Questions About Wallets, Hybrid Cars, Procrastination, Personal Loans, and More!

What’s inside? Here are the questions answered in today’s reader mailbag, boiled down to five word summaries. Click on the number to jump straight down to the question.
1. Tiniest food budget
2. Retirement income drop
3. Dealing with excessive email
4. Long-lasting wallet
5. Long-lasting jeans
6. Personal loan advice
7. Question about buying a hybrid
8. Cash tips and income tax
9. Cell plan for everything
10. Procrastination help
11. Smart kid unready for college
12. Everyday carry
13. Different tax results
14. Unethical accountant?
15. Popcorn

When I first started drafting this week’s mailbag, I was looking at an incorrect calendar that led me to believe that Monday was actually April 1.

So, in honor of April Fool’s Day, I actually started drafting a reader mailbag that was a parody of the style of Bill Simmons’ reader mailbags, like this one (language mildly NSFW, sports topics). I even had a great ending, where I was going to include the three strangest frugality tips I’ve ever received and finish with “Yep, these are my readers.”

Unfortunately (or fortunately, depending on your perspective), I realized that today is actually March 30, not April 1, so that kind of Reader Mailbag will have to wait for another year.

Q1: Tiniest food budget

What is the tiniest food budget that you could have for your family for a week assuming you had nothing in the fridge or pantry? What would you buy and prepare?
– Stephen

If I were ever in that situation, I’d go to the store and buy plenty of whatever vegetables and fruits were on sale and the cheapest per pound, along with some dried rice, dried beans, oatmeal, bread, a dozen eggs, and peanut butter. I would be able to get all of this for $30 or so (remember, I have a family of five).

From that, I could make lots of different meals, from peanut butter sandwiches to stir fry, from oatmeal with fruit to eggs with toast, and so on.

I’d supplement that with eating meals at the various free community dinners that are in my area. There are several each week, on different evenings, and they are free, though a jar is put out for a goodwill offering. I’d take the free meal this week, then give later on when I was back on track.

That would be my meal plan if I were ever in a desperate pinch with my family. In fact, I may actually try something like this for a week this summer in order to write a post about it.

Q2: Retirement income drop

Every book or article I have read about spending in retirement quotes the same number when it comes to retirement spending. You’re going to spend around 80% of how much you spend today.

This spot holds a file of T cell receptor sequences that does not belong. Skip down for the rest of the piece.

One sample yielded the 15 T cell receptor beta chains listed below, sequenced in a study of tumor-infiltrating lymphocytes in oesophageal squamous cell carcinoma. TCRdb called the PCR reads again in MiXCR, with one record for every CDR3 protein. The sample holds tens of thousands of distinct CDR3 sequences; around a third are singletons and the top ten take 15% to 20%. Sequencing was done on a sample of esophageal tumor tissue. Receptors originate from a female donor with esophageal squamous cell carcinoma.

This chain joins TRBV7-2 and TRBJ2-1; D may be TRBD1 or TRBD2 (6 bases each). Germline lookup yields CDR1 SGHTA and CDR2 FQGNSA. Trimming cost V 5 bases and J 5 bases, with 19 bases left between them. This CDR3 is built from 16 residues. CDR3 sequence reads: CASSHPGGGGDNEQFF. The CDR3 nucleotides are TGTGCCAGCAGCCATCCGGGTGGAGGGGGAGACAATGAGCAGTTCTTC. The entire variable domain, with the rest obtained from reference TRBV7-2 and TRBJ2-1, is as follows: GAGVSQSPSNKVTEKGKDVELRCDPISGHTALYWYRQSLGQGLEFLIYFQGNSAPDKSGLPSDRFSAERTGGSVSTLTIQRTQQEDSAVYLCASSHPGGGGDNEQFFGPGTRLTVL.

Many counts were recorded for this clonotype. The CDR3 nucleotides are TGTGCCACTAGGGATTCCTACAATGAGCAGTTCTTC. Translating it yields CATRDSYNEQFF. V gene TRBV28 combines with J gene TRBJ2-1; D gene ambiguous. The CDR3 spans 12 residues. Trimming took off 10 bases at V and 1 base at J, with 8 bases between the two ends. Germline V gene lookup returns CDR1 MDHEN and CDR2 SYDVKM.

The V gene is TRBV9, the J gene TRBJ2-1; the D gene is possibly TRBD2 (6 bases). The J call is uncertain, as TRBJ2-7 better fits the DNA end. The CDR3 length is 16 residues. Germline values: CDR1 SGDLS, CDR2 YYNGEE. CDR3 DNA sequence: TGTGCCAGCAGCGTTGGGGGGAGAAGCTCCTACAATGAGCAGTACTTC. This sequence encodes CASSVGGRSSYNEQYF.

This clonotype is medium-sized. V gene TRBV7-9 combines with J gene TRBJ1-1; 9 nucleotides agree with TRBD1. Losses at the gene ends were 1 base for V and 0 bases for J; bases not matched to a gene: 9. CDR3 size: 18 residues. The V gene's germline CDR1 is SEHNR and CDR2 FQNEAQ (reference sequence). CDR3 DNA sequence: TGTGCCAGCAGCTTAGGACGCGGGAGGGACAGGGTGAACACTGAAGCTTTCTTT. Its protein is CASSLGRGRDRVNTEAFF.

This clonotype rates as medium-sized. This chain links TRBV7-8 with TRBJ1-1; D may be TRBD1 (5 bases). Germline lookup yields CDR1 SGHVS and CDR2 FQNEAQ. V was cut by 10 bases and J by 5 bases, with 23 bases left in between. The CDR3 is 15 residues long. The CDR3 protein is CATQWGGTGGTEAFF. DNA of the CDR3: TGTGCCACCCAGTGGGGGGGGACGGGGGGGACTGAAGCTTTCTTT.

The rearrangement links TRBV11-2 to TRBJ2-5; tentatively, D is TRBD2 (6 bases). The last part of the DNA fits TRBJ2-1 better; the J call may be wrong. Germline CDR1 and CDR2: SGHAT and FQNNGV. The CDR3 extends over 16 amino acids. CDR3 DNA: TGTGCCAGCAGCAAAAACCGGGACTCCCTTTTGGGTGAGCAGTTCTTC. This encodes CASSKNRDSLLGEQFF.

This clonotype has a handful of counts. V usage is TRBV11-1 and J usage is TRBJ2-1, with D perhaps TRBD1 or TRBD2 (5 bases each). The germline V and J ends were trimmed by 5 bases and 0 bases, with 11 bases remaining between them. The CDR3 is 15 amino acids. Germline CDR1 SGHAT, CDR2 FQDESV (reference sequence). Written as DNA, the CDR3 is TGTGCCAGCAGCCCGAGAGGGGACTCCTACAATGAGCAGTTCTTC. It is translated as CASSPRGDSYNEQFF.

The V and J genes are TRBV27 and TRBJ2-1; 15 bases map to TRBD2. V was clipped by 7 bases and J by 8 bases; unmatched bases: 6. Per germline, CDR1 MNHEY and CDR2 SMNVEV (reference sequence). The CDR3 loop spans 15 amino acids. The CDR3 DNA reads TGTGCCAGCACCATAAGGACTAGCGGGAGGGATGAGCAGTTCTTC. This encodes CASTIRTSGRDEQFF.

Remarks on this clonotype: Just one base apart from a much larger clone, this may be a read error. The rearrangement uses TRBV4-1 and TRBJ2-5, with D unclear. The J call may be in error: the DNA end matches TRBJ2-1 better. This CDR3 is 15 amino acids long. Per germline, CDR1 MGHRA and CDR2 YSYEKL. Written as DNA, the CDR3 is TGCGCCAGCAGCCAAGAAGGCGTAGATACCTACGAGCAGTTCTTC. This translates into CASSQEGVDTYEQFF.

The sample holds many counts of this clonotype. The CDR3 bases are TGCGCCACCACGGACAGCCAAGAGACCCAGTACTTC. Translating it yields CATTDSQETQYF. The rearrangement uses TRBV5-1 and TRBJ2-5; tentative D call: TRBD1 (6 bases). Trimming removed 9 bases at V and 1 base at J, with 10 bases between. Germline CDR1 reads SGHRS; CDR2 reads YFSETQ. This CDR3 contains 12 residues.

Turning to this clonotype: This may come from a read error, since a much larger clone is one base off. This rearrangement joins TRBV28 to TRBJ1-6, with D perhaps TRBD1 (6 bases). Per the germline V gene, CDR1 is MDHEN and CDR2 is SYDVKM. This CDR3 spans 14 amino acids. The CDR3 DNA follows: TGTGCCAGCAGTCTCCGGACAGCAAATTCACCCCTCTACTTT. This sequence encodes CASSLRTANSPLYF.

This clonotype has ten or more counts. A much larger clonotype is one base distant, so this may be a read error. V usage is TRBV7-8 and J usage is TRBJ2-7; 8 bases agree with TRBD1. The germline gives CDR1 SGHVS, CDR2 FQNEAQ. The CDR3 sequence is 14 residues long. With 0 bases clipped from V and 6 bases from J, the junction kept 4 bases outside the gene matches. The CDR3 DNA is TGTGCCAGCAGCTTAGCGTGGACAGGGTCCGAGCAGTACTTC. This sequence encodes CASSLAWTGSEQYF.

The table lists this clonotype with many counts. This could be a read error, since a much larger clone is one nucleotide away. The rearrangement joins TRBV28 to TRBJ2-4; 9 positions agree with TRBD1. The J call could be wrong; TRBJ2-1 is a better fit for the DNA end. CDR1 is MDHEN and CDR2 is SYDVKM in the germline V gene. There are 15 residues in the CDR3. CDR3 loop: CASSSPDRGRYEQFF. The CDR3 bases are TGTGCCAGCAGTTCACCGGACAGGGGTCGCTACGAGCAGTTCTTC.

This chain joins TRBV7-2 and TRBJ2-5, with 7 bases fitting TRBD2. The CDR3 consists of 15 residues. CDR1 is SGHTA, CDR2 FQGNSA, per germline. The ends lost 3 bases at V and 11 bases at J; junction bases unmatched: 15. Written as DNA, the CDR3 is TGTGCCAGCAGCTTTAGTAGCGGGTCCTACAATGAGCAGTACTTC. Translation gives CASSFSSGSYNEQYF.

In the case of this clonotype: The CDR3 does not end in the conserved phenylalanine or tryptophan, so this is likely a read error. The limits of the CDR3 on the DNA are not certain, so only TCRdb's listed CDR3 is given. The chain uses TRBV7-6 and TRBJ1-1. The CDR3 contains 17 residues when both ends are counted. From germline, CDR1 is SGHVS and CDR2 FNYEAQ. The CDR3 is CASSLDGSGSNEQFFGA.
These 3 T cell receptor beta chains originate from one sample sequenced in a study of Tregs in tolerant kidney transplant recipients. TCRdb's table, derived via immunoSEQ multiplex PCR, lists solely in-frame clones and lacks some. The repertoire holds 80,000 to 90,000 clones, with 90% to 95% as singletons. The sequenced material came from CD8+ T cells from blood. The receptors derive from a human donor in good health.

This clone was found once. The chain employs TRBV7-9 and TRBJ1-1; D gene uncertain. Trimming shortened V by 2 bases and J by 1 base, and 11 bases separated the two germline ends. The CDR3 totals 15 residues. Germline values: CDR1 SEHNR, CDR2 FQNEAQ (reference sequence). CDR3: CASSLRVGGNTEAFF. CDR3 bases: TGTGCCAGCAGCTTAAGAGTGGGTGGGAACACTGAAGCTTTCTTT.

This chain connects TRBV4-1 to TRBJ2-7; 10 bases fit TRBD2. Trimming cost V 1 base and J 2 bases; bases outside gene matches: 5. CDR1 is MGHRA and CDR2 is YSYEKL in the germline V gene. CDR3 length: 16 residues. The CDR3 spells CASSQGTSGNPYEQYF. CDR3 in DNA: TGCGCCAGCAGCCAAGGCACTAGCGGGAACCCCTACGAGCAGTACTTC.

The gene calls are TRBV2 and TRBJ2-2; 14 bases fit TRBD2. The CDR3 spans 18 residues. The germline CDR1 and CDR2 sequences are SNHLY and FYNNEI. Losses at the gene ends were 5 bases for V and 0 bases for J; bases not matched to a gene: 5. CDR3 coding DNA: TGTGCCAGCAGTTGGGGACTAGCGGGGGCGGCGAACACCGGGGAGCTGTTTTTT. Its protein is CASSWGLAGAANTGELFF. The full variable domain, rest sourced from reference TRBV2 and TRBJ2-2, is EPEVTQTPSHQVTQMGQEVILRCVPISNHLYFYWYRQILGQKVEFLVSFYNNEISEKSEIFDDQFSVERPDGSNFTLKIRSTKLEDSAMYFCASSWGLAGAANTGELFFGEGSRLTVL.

I am not so sure about that. I retired about two years ago and in 2013 and 2014 my wife and I have spent about 50% of what we did when I was working. That’s because all of the shortcuts we used to take when I was working are no longer necessary.

When we were both working we used to eat out a few times a week and now we barely do. It’s a lot more fun and delicious to make supper together. I don’t commute any more and we sold one of our cars in 2013 so we don’t have gas or insurance or registration or anything. We thought we might travel more but the only traveling we have done is to visit friends and stay with them for a day or two. We have lots of little things going on around town here most of the time.

The biggest change is that I just don’t want things. I used to make a big deal out of wearing great suits to work and things like that but now most days I just wear a flannel shirt.

I think 80% is more a little high, and if fear about that number is keeping people from retirement, it shouldn’t.
– Alexander

I think that the 80% number is a rough estimate for people to work with. In some cases, like yours, the number will be much lower.

In other cases, like mine, I’m not sure the number will change much at all. Right now, I work from home and eat leftovers for lunch every day and we make almost all of our meals at home. I don’t know how my expenses will drop when I retire.

80% is somewhere between our two examples and that’s why it’s used as a quick number for people when they’re calculating. Most people’s expenses will drop some. Some people will see a big drop, like you, and some won’t see any drop, like me.

Q3: Dealing with excessive email

How do you deal with tons of email? I started working as a freelance writer a year ago and I get so much email I can barely keep up. I can’t even imagine what you get. How do you get anything done?
– Carly

The problem is that for every email that you actually want to read and respond to, there are ten or so that you read and are just useless. Not only that, when your mail volume gets big enough, you gradually have to stop responding to emails you might have responded to a year ago because if you kept responding to everything you would literally get nothing else done.

Over the years, I have just built up lots of filters to try to trim my emails down to the bare essentials, and I don’t feel guilty if messages get swept up in those filters. It is simply impossible to keep up with all of them and have some semblance of a life, so you have to choose which fraction is actually most important and deal with those.

I completely understand why some people just eventually abandon email.

Q4: Long-lasting wallet